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Permeability properties of the mammalian bladder apical membrane.

Publication ,  Journal Article
Chang, A; Hammond, TG; Sun, TT; Zeidel, ML
Published in: Am J Physiol
November 1994

The luminal surface of mammalian bladder is exposed to urine with a composition widely different from that of plasma that bathes the basolateral surface of epithelium. Therefore we predict that the bladder permeability barrier, which is likely located in the apical membrane (AM), will exhibit low permeabilities to water, urea, NH3, H+, and small nonelectrolytes. AM surface area increases as the bladder fills with urine and decreases during emptying, a process that involves cyclical endocytosis and reinsertion of membrane from a pool of AM endosomes (AME). Rigid-appearing plaques composed of three proteins, uroplakins, have been identified and occupy 70-90% of AM surface area. To determine permeability properties of the AM permeability barrier, we purified AME and measured their permeabilities. Rabbit urinary bladders were removed, and their apical surface was exposed to carboxyfluorescein (CF) or horseradish peroxidase (HRP). Exposure to hypotonic and then isotonic basolateral solutions induced endocytosis of luminal CF or HRP into AME. Electron microscopy of bladders after this treatment revealed HRP entrapped within AME bordered by plaques. AME were purified by differential and sucrose-gradient centrifugation, and CF-containing AME were purified 17.0 +/- 3-fold (SD) with respect to homogenate. Analysis of purified AME by flow cytometry showed that > 95% of vesicles contained CF entrapped from luminal solution and were selectively labeled with anti-uroplakin antibody. AME osmotic water permeability averaged 2.3 +/- 0.66 x 10(-4) cm/s and exhibited a high activation energy, indicating that AM contains no water channels. Permeability to urea and NH3 averaged 7.8 +/- 3.7 x 10(-7) and 1.5 +/- 0.3 x 10(-3) cm/s, respectively, which are exceptionally low and similar to permeabilities of other water-tight membranes, including toad urinary bladder and gastric mucosa. AME behaved as a single population in all permeability studies, which will permit future characterization of protein and lipid structure responsible for these unique permeability properties.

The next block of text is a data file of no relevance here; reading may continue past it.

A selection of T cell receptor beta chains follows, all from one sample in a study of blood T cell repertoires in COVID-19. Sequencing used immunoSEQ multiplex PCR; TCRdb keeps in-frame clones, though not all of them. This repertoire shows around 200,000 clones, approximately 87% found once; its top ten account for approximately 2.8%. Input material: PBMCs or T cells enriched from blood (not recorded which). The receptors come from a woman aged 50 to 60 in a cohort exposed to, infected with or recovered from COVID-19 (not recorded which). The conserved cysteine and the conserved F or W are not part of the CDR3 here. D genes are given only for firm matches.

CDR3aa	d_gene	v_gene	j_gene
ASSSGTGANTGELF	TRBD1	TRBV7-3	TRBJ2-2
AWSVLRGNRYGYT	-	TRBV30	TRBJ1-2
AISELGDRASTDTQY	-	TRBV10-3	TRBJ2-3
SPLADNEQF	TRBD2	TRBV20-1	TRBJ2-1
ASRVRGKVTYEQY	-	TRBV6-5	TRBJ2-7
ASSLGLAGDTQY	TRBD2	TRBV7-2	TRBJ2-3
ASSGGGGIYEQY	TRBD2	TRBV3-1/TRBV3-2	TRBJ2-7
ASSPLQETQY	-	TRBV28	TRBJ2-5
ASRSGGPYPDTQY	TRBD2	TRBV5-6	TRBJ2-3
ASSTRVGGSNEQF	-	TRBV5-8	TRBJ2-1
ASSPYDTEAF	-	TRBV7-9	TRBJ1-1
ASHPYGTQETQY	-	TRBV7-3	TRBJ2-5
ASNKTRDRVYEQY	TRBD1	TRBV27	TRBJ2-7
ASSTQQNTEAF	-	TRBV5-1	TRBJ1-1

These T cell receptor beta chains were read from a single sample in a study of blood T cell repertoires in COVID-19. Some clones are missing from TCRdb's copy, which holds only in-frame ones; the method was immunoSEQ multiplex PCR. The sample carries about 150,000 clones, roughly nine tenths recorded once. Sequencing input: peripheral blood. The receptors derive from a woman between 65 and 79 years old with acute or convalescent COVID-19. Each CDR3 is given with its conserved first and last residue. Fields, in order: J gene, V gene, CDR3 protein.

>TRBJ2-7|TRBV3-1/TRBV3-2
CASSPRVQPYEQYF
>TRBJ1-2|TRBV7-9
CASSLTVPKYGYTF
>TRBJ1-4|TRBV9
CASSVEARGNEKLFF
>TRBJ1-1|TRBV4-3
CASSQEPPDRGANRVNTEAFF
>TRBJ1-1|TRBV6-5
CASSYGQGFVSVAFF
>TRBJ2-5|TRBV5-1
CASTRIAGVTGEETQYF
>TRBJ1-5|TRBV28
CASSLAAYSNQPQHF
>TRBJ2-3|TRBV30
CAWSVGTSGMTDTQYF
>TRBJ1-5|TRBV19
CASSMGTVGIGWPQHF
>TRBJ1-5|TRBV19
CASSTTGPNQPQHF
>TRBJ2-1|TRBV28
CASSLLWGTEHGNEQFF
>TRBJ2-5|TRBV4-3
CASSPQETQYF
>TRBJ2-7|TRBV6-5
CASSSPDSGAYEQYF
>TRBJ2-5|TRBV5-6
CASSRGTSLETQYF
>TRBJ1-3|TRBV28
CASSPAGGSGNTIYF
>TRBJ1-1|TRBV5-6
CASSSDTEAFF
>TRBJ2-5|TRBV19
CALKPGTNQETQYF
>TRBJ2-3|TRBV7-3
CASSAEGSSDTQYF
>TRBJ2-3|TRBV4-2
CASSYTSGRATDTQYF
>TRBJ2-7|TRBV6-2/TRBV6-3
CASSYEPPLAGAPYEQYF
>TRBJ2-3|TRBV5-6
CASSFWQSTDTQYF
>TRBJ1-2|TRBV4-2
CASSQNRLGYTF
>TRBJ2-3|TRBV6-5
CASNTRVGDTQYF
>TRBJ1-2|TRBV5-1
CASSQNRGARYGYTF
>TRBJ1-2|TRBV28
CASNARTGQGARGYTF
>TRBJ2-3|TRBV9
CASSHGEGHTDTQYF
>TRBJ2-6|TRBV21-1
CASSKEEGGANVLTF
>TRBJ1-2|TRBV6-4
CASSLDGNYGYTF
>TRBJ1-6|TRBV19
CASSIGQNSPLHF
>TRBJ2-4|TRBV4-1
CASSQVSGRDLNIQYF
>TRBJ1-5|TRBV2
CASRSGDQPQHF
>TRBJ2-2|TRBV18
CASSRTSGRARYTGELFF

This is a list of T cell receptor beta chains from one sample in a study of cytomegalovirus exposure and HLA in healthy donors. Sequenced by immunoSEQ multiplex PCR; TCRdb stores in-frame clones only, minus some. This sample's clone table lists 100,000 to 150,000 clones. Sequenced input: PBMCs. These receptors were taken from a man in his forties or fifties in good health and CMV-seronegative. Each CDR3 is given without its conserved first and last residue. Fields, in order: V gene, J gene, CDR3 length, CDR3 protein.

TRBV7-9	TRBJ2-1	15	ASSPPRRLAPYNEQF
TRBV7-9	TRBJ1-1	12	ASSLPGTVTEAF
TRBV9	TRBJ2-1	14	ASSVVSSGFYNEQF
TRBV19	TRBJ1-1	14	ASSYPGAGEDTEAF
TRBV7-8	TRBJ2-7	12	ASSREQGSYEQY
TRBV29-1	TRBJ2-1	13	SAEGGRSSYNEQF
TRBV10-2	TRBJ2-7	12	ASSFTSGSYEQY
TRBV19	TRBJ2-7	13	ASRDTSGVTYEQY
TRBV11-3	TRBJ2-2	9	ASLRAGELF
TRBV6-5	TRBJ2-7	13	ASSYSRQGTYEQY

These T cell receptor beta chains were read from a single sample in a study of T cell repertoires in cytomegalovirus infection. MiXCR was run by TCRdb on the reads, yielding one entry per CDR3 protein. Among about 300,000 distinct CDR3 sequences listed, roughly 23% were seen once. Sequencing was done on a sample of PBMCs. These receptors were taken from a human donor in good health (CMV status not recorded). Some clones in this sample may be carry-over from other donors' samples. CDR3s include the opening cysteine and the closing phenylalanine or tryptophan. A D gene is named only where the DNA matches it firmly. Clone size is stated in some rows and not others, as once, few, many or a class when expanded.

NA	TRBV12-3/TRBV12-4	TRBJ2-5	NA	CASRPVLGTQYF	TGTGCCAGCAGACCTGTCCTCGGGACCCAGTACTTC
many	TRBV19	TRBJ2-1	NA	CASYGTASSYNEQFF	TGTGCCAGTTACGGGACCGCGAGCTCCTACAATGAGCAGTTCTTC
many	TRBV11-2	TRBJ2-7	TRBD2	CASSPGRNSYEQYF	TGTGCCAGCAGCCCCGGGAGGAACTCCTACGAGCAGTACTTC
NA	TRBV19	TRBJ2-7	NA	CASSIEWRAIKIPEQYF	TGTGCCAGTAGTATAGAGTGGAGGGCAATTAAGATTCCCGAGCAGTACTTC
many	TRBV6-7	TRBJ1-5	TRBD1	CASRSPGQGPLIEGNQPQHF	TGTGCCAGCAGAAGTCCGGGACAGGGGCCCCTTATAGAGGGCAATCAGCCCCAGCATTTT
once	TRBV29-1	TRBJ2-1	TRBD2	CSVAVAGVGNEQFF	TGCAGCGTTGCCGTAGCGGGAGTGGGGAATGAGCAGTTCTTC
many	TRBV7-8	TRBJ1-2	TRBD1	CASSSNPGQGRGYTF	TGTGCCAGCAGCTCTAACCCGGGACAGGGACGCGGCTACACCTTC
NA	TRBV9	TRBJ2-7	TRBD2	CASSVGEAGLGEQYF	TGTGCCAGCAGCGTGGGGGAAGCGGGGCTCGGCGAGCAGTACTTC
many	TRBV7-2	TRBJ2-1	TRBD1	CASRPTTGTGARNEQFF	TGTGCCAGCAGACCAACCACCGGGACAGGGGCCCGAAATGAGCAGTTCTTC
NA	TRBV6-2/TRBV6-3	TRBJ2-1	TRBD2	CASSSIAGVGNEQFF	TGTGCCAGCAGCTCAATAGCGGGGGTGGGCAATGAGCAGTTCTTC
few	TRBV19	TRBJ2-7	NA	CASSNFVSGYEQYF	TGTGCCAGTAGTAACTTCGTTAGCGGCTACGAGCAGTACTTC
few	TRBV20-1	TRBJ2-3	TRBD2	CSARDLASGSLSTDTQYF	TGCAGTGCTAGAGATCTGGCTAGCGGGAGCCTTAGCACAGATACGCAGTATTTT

Duke Scholars

Published In

Am J Physiol

DOI

ISSN

0002-9513

Publication Date

November 1994

Volume

267

Issue

5 Pt 1

Start / End Page

C1483 / C1492

Location

United States

Related Subject Headings

  • Water
  • Urinary Bladder
  • Urea
  • Rabbits
  • Proton-Translocating ATPases
  • Organelles
  • Male
  • Horseradish Peroxidase
  • Fluorescent Dyes
  • Fluoresceins
 

Citation

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ICMJE
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Chang, A., Hammond, T. G., Sun, T. T., & Zeidel, M. L. (1994). Permeability properties of the mammalian bladder apical membrane. Am J Physiol, 267(5 Pt 1), C1483–C1492. https://doi.org/10.1152/ajpcell.1994.267.5.C1483
Chang, A., T. G. Hammond, T. T. Sun, and M. L. Zeidel. “Permeability properties of the mammalian bladder apical membrane.Am J Physiol 267, no. 5 Pt 1 (November 1994): C1483–92. https://doi.org/10.1152/ajpcell.1994.267.5.C1483.
Chang A, Hammond TG, Sun TT, Zeidel ML. Permeability properties of the mammalian bladder apical membrane. Am J Physiol. 1994 Nov;267(5 Pt 1):C1483–92.
Chang, A., et al. “Permeability properties of the mammalian bladder apical membrane.Am J Physiol, vol. 267, no. 5 Pt 1, Nov. 1994, pp. C1483–92. Pubmed, doi:10.1152/ajpcell.1994.267.5.C1483.
Chang A, Hammond TG, Sun TT, Zeidel ML. Permeability properties of the mammalian bladder apical membrane. Am J Physiol. 1994 Nov;267(5 Pt 1):C1483–C1492.

Published In

Am J Physiol

DOI

ISSN

0002-9513

Publication Date

November 1994

Volume

267

Issue

5 Pt 1

Start / End Page

C1483 / C1492

Location

United States

Related Subject Headings

  • Water
  • Urinary Bladder
  • Urea
  • Rabbits
  • Proton-Translocating ATPases
  • Organelles
  • Male
  • Horseradish Peroxidase
  • Fluorescent Dyes
  • Fluoresceins